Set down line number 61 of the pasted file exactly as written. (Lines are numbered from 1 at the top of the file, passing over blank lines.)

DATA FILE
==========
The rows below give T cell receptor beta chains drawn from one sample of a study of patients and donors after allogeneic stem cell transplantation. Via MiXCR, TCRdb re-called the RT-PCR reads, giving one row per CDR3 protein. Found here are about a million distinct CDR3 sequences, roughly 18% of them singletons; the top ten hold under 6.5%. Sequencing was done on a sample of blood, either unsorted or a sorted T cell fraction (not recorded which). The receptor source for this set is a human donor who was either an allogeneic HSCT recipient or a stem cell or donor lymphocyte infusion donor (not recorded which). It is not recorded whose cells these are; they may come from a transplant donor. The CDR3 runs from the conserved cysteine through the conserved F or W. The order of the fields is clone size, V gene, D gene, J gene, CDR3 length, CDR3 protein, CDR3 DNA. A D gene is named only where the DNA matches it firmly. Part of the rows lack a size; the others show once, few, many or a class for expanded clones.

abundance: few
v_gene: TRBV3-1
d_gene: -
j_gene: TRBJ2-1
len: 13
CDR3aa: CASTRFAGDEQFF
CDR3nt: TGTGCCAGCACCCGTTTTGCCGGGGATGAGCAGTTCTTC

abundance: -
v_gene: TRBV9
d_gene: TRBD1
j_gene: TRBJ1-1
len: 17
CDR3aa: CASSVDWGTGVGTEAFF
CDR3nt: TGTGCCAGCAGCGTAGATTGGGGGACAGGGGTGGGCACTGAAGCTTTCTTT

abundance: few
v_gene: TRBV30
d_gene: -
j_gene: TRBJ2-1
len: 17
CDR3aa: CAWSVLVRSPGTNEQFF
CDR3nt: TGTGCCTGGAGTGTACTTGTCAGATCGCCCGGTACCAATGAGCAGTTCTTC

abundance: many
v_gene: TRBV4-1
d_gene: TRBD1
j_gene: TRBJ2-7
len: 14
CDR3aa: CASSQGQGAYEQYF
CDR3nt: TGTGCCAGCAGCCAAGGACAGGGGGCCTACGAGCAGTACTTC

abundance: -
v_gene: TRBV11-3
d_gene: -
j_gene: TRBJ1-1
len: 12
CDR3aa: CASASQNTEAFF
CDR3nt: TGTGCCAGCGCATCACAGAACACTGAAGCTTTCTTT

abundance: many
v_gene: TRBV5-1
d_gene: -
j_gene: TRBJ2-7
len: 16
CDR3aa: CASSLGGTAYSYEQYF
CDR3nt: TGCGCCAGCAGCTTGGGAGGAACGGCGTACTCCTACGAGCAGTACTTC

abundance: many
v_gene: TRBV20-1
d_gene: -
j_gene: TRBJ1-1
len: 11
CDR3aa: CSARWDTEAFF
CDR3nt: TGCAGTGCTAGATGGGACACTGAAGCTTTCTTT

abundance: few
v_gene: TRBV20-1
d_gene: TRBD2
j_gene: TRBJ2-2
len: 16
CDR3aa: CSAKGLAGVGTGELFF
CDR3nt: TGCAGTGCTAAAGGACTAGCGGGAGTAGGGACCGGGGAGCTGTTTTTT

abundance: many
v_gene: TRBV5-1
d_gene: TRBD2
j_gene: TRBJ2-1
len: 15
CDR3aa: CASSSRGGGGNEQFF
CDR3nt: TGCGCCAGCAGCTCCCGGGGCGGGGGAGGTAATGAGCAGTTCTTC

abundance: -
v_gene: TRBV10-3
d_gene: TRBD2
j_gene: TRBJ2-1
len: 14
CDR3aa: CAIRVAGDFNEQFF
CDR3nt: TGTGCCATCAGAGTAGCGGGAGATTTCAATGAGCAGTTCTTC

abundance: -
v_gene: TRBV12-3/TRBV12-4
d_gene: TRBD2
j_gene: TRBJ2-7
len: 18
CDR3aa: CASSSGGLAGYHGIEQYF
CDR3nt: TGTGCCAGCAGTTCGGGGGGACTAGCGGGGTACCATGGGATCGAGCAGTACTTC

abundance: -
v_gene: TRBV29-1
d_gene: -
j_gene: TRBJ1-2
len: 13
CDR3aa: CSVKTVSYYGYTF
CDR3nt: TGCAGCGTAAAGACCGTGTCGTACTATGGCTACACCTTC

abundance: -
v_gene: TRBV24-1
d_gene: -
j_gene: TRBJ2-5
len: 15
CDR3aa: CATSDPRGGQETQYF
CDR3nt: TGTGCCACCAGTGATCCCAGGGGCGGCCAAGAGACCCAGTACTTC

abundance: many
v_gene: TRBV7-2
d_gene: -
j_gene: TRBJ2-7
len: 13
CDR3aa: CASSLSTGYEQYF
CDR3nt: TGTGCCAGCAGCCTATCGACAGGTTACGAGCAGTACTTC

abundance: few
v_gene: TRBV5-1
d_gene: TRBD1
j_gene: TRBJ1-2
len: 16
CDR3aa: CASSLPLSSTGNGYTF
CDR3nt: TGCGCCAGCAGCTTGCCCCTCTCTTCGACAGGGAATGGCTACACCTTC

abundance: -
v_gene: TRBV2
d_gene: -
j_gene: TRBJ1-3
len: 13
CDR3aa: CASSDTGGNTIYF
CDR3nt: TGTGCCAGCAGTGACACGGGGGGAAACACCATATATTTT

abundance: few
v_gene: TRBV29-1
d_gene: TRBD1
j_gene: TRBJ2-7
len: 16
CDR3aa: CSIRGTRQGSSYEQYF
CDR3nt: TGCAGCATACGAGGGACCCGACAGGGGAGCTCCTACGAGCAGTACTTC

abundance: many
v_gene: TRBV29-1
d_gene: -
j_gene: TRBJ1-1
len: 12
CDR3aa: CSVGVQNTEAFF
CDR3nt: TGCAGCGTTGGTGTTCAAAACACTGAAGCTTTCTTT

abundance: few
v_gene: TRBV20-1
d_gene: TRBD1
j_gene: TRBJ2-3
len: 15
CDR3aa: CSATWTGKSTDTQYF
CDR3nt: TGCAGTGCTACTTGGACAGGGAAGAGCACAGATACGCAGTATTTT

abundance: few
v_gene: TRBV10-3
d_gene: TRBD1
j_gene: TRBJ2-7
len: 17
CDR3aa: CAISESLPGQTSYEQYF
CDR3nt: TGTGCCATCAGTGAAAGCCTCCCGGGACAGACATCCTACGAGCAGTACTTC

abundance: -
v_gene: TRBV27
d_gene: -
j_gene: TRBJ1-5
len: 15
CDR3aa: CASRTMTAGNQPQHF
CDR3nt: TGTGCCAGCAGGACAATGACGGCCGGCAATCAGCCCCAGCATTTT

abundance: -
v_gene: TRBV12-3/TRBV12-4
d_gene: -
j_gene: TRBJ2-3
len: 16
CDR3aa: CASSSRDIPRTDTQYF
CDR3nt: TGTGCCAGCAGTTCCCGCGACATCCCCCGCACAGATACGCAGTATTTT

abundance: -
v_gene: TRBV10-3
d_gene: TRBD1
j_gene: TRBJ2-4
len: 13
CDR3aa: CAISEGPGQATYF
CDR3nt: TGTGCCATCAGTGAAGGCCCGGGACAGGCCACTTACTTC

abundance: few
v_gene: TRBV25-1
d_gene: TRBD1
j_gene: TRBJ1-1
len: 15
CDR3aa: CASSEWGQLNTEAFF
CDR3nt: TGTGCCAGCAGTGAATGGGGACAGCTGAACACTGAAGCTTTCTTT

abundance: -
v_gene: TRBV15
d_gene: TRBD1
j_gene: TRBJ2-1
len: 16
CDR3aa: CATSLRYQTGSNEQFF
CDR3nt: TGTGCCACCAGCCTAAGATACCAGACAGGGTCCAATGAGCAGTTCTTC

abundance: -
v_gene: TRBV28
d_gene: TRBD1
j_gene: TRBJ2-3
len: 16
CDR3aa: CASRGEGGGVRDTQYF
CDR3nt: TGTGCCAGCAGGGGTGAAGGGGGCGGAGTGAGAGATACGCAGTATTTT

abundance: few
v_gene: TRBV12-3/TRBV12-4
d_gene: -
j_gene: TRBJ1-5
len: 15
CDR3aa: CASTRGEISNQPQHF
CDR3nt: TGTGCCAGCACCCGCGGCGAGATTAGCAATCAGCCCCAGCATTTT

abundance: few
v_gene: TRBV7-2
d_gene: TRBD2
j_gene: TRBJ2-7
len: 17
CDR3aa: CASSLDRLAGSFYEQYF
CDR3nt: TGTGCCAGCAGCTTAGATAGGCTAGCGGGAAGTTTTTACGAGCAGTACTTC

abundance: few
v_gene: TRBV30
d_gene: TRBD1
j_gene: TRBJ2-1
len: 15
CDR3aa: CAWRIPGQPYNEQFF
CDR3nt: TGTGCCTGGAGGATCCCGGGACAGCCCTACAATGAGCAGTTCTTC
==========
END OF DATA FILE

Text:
j_gene: TRBJ2-1